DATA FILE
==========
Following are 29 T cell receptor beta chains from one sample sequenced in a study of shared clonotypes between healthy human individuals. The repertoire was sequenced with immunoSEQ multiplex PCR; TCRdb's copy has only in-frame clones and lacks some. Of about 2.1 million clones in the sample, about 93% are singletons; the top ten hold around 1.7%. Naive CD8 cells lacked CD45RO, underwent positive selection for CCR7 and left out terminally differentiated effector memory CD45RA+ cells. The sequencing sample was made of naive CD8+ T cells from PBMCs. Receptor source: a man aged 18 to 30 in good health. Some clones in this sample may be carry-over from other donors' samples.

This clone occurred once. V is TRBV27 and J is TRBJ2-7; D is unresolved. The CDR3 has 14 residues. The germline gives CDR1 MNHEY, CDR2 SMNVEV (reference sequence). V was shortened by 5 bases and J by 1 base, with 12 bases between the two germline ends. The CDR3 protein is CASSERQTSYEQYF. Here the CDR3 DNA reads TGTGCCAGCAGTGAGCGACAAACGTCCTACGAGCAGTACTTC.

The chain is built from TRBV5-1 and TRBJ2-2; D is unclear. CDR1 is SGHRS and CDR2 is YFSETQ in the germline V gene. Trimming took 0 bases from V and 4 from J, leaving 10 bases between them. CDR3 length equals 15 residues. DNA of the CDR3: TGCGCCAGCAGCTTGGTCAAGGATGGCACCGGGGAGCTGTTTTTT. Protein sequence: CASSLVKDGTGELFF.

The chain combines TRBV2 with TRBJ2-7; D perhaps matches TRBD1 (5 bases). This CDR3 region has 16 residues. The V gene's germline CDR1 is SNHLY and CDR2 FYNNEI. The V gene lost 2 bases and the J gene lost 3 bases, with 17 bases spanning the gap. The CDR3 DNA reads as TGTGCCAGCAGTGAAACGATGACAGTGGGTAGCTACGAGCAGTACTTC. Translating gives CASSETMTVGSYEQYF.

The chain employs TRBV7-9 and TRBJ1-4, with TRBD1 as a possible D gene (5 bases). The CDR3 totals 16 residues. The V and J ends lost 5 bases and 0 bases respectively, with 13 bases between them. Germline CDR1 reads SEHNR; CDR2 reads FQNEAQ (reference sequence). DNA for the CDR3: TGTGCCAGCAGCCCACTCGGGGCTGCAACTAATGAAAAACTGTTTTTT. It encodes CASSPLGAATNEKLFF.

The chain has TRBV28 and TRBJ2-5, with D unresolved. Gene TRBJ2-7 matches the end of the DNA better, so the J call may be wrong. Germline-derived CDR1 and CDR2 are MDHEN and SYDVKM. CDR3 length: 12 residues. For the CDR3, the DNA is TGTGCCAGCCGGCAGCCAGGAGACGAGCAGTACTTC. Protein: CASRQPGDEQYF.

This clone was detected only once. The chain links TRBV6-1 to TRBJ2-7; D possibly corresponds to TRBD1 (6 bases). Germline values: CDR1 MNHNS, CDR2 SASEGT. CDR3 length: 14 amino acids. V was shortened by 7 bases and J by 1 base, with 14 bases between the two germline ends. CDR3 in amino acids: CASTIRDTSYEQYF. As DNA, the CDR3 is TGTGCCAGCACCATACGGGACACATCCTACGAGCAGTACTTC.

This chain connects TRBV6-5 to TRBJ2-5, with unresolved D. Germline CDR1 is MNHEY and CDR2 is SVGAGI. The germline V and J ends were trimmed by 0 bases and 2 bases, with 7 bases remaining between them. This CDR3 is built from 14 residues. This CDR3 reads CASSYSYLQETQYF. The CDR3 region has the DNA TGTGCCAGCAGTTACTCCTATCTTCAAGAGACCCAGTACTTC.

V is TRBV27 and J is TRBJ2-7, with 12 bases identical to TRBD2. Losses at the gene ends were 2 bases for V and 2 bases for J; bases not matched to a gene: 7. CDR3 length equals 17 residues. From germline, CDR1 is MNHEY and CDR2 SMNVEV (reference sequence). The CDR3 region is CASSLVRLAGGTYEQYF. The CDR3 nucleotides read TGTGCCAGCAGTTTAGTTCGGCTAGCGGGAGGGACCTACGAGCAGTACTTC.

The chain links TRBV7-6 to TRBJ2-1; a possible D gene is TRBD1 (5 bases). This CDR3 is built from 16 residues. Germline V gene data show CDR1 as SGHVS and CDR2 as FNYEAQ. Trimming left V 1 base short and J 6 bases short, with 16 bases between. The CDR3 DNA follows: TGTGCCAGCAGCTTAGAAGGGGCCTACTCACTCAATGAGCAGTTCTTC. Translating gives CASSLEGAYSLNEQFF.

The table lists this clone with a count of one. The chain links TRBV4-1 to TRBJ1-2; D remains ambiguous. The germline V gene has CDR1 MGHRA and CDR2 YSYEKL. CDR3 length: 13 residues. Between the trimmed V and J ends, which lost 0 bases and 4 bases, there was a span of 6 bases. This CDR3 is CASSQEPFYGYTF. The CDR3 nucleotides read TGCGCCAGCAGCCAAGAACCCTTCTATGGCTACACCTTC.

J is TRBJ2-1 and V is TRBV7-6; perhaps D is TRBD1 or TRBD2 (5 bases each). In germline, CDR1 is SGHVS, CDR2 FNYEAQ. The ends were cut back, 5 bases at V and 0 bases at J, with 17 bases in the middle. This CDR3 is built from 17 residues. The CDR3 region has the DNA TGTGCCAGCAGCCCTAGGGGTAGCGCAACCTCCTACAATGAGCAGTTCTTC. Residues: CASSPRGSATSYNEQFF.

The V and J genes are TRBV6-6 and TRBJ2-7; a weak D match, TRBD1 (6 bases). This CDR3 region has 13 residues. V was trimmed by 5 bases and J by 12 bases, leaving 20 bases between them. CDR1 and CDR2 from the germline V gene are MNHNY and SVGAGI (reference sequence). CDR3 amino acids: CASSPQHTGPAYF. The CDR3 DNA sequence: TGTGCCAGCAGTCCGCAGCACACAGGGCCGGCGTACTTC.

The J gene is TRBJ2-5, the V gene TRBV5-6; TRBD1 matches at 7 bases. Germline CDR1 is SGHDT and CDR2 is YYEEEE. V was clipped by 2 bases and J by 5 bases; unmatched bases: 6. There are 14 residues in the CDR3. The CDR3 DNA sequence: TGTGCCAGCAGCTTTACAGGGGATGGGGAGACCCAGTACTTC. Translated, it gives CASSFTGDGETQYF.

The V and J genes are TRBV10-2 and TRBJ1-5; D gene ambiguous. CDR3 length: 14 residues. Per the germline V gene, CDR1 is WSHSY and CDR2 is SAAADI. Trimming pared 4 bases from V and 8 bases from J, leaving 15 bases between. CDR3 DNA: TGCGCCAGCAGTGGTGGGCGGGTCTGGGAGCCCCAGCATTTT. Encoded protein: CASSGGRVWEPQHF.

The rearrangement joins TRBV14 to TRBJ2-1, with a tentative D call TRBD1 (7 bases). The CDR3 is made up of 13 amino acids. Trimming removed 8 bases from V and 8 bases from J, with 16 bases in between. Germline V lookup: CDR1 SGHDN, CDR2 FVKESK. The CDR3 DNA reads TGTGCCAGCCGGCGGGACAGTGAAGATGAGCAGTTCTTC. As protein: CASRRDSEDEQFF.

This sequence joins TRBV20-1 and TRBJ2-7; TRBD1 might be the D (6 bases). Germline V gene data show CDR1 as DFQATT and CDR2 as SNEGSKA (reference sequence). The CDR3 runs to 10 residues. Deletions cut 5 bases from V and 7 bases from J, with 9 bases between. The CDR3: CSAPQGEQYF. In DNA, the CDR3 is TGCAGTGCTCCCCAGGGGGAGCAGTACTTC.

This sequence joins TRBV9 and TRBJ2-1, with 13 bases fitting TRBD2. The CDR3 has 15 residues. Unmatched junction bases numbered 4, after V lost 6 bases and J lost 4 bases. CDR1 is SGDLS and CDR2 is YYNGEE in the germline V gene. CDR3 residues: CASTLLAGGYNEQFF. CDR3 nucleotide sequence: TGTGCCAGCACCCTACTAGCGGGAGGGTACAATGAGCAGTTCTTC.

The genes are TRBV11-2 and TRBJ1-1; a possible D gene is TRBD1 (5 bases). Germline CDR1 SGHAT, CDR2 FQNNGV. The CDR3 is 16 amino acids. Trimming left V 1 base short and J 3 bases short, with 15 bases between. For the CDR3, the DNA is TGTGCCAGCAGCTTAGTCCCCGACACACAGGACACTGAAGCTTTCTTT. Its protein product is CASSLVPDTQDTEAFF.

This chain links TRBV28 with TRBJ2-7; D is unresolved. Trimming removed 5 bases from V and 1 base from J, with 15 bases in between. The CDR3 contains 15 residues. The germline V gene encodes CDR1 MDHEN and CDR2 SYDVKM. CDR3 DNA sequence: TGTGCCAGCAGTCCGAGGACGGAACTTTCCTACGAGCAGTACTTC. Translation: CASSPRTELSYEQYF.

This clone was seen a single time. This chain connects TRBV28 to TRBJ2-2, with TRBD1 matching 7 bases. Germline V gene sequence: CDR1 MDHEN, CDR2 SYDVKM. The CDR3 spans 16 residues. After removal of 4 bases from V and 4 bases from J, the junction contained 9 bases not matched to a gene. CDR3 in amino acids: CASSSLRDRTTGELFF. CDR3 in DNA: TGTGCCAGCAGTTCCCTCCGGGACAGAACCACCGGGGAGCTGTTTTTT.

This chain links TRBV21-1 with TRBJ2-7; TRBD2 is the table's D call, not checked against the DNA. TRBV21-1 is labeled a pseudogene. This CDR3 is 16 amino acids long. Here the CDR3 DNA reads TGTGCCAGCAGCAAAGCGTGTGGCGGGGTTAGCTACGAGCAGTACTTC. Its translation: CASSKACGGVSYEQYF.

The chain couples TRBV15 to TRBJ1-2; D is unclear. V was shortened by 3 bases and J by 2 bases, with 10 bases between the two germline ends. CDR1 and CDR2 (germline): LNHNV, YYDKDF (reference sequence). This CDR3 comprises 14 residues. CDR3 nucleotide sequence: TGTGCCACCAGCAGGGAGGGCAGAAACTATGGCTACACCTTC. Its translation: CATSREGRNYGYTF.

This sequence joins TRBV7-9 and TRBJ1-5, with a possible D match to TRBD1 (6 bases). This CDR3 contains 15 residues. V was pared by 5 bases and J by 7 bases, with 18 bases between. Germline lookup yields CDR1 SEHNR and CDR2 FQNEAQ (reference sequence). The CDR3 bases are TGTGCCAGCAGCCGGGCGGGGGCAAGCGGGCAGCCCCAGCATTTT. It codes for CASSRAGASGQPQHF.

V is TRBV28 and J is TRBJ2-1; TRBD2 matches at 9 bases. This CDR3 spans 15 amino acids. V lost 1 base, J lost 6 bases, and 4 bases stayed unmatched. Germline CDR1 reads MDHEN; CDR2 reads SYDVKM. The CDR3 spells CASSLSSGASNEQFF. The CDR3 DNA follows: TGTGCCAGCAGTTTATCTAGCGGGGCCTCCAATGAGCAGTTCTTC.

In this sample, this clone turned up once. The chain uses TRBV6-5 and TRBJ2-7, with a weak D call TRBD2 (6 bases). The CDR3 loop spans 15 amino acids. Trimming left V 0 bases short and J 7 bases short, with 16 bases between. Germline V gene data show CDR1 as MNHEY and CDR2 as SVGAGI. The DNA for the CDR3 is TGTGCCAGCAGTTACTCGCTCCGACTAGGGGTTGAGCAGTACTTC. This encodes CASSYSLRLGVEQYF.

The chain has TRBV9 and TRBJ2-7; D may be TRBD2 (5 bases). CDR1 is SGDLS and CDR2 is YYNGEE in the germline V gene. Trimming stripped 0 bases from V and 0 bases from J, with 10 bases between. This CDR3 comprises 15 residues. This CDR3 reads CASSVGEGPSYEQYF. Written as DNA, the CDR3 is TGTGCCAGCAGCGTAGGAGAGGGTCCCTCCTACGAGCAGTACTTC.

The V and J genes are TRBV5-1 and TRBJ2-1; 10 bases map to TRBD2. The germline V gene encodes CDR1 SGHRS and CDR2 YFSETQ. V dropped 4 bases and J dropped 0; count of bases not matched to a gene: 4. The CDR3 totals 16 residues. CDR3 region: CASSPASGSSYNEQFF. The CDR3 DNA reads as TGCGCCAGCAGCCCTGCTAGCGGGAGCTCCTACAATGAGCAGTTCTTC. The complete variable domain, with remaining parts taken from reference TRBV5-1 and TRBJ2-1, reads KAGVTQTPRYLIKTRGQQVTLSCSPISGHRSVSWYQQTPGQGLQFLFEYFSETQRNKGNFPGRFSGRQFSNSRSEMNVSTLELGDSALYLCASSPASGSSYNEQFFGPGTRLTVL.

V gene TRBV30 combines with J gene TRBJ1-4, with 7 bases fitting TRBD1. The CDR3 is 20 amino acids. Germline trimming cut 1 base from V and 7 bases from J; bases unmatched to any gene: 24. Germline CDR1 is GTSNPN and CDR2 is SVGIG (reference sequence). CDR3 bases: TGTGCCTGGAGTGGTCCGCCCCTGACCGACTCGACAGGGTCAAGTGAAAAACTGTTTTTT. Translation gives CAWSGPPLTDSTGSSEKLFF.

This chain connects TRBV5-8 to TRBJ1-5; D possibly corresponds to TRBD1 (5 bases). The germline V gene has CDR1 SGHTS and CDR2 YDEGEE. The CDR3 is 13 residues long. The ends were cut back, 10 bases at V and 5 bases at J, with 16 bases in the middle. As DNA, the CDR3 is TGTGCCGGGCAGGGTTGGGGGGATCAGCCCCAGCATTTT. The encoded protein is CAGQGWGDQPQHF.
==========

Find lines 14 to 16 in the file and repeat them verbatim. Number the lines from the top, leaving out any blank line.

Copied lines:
The J gene is TRBJ2-5, the V gene TRBV5-6; TRBD1 matches at 7 bases. Germline CDR1 is SGHDT and CDR2 is YYEEEE. V was clipped by 2 bases and J by 5 bases; unmatched bases: 6. There are 14 residues in the CDR3. The CDR3 DNA sequence: TGTGCCAGCAGCTTTACAGGGGATGGGGAGACCCAGTACTTC. Translated, it gives CASSFTGDGETQYF.

The V and J genes are TRBV10-2 and TRBJ1-5; D gene ambiguous. CDR3 length: 14 residues. Per the germline V gene, CDR1 is WSHSY and CDR2 is SAAADI. Trimming pared 4 bases from V and 8 bases from J, leaving 15 bases between. CDR3 DNA: TGCGCCAGCAGTGGTGGGCGGGTCTGGGAGCCCCAGCATTTT. Encoded protein: CASSGGRVWEPQHF.

The rearrangement joins TRBV14 to TRBJ2-1, with a tentative D call TRBD1 (7 bases). The CDR3 is made up of 13 amino acids. Trimming removed 8 bases from V and 8 bases from J, with 16 bases in between. Germline V lookup: CDR1 SGHDN, CDR2 FVKESK. The CDR3 DNA reads TGTGCCAGCCGGCGGGACAGTGAAGATGAGCAGTTCTTC. As protein: CASRRDSEDEQFF.